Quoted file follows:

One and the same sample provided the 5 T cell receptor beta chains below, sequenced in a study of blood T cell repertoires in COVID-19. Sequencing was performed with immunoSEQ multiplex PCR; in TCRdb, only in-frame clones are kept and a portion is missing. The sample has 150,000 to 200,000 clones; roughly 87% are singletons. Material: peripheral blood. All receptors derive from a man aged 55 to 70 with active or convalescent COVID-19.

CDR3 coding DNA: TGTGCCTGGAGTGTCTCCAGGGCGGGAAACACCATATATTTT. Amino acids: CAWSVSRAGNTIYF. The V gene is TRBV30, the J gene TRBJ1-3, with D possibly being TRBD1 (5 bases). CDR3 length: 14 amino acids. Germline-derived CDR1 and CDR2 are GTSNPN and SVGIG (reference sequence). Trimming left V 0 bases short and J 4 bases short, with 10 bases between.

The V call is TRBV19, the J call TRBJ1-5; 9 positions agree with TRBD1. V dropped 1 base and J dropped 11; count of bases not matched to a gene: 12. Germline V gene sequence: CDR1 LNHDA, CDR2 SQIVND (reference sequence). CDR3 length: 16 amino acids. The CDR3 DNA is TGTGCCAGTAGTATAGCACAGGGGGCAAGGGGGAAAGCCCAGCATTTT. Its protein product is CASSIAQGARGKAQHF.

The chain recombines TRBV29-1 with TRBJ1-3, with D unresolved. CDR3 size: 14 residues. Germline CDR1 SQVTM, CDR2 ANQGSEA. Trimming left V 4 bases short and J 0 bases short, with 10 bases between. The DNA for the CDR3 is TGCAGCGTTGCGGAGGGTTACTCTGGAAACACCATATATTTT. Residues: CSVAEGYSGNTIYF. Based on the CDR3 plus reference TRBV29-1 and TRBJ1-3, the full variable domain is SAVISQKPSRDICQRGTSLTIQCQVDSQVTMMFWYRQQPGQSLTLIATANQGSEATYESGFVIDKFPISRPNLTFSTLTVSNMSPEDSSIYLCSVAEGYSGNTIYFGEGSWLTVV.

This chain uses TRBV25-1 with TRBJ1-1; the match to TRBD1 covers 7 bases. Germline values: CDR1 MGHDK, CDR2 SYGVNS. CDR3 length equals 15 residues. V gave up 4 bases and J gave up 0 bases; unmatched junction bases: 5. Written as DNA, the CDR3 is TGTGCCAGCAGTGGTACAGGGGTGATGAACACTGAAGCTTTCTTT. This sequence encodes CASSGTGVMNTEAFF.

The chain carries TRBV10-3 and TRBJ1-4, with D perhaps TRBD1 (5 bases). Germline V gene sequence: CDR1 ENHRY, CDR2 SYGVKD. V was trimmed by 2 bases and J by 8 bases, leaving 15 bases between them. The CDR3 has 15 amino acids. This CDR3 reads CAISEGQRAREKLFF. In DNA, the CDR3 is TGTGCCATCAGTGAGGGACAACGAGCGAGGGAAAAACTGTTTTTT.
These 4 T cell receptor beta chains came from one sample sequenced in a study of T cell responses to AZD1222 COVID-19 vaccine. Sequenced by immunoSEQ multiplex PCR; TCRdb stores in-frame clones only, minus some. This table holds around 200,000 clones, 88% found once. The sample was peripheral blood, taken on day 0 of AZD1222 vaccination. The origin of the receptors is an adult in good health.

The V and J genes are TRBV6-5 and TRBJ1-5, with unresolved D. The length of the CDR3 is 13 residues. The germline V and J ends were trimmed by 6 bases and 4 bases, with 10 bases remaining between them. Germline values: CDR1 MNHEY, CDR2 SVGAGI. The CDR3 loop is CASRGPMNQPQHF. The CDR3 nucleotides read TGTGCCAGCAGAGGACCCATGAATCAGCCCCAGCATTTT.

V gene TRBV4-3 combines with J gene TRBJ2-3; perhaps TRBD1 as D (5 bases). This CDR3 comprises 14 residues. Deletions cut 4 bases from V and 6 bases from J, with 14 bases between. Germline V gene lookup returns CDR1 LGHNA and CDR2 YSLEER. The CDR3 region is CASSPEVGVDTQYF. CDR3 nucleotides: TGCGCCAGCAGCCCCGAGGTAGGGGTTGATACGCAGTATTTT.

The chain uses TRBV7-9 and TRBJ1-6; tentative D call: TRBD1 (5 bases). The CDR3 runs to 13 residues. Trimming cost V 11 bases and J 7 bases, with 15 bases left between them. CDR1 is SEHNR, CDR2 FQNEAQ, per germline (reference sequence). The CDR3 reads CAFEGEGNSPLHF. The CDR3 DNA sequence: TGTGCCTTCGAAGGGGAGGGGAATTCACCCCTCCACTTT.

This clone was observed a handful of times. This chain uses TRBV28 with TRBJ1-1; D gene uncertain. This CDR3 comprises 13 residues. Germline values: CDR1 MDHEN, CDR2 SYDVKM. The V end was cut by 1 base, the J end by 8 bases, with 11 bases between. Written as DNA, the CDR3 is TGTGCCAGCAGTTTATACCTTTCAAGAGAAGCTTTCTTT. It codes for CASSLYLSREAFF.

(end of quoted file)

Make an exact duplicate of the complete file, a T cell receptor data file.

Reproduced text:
One and the same sample provided the 5 T cell receptor beta chains below, sequenced in a study of blood T cell repertoires in COVID-19. Sequencing was performed with immunoSEQ multiplex PCR; in TCRdb, only in-frame clones are kept and a portion is missing. The sample has 150,000 to 200,000 clones; roughly 87% are singletons. Material: peripheral blood. All receptors derive from a man aged 55 to 70 with active or convalescent COVID-19.

CDR3 coding DNA: TGTGCCTGGAGTGTCTCCAGGGCGGGAAACACCATATATTTT. Amino acids: CAWSVSRAGNTIYF. The V gene is TRBV30, the J gene TRBJ1-3, with D possibly being TRBD1 (5 bases). CDR3 length: 14 amino acids. Germline-derived CDR1 and CDR2 are GTSNPN and SVGIG (reference sequence). Trimming left V 0 bases short and J 4 bases short, with 10 bases between.

The V call is TRBV19, the J call TRBJ1-5; 9 positions agree with TRBD1. V dropped 1 base and J dropped 11; count of bases not matched to a gene: 12. Germline V gene sequence: CDR1 LNHDA, CDR2 SQIVND (reference sequence). CDR3 length: 16 amino acids. The CDR3 DNA is TGTGCCAGTAGTATAGCACAGGGGGCAAGGGGGAAAGCCCAGCATTTT. Its protein product is CASSIAQGARGKAQHF.

The chain recombines TRBV29-1 with TRBJ1-3, with D unresolved. CDR3 size: 14 residues. Germline CDR1 SQVTM, CDR2 ANQGSEA. Trimming left V 4 bases short and J 0 bases short, with 10 bases between. The DNA for the CDR3 is TGCAGCGTTGCGGAGGGTTACTCTGGAAACACCATATATTTT. Residues: CSVAEGYSGNTIYF. Based on the CDR3 plus reference TRBV29-1 and TRBJ1-3, the full variable domain is SAVISQKPSRDICQRGTSLTIQCQVDSQVTMMFWYRQQPGQSLTLIATANQGSEATYESGFVIDKFPISRPNLTFSTLTVSNMSPEDSSIYLCSVAEGYSGNTIYFGEGSWLTVV.

This chain uses TRBV25-1 with TRBJ1-1; the match to TRBD1 covers 7 bases. Germline values: CDR1 MGHDK, CDR2 SYGVNS. CDR3 length equals 15 residues. V gave up 4 bases and J gave up 0 bases; unmatched junction bases: 5. Written as DNA, the CDR3 is TGTGCCAGCAGTGGTACAGGGGTGATGAACACTGAAGCTTTCTTT. This sequence encodes CASSGTGVMNTEAFF.

The chain carries TRBV10-3 and TRBJ1-4, with D perhaps TRBD1 (5 bases). Germline V gene sequence: CDR1 ENHRY, CDR2 SYGVKD. V was trimmed by 2 bases and J by 8 bases, leaving 15 bases between them. The CDR3 has 15 amino acids. This CDR3 reads CAISEGQRAREKLFF. In DNA, the CDR3 is TGTGCCATCAGTGAGGGACAACGAGCGAGGGAAAAACTGTTTTTT.
These 4 T cell receptor beta chains came from one sample sequenced in a study of T cell responses to AZD1222 COVID-19 vaccine. Sequenced by immunoSEQ multiplex PCR; TCRdb stores in-frame clones only, minus some. This table holds around 200,000 clones, 88% found once. The sample was peripheral blood, taken on day 0 of AZD1222 vaccination. The origin of the receptors is an adult in good health.

The V and J genes are TRBV6-5 and TRBJ1-5, with unresolved D. The length of the CDR3 is 13 residues. The germline V and J ends were trimmed by 6 bases and 4 bases, with 10 bases remaining between them. Germline values: CDR1 MNHEY, CDR2 SVGAGI. The CDR3 loop is CASRGPMNQPQHF. The CDR3 nucleotides read TGTGCCAGCAGAGGACCCATGAATCAGCCCCAGCATTTT.

V gene TRBV4-3 combines with J gene TRBJ2-3; perhaps TRBD1 as D (5 bases). This CDR3 comprises 14 residues. Deletions cut 4 bases from V and 6 bases from J, with 14 bases between. Germline V gene lookup returns CDR1 LGHNA and CDR2 YSLEER. The CDR3 region is CASSPEVGVDTQYF. CDR3 nucleotides: TGCGCCAGCAGCCCCGAGGTAGGGGTTGATACGCAGTATTTT.

The chain uses TRBV7-9 and TRBJ1-6; tentative D call: TRBD1 (5 bases). The CDR3 runs to 13 residues. Trimming cost V 11 bases and J 7 bases, with 15 bases left between them. CDR1 is SEHNR, CDR2 FQNEAQ, per germline (reference sequence). The CDR3 reads CAFEGEGNSPLHF. The CDR3 DNA sequence: TGTGCCTTCGAAGGGGAGGGGAATTCACCCCTCCACTTT.

This clone was observed a handful of times. This chain uses TRBV28 with TRBJ1-1; D gene uncertain. This CDR3 comprises 13 residues. Germline values: CDR1 MDHEN, CDR2 SYDVKM. The V end was cut by 1 base, the J end by 8 bases, with 11 bases between. Written as DNA, the CDR3 is TGTGCCAGCAGTTTATACCTTTCAAGAGAAGCTTTCTTT. It codes for CASSLYLSREAFF.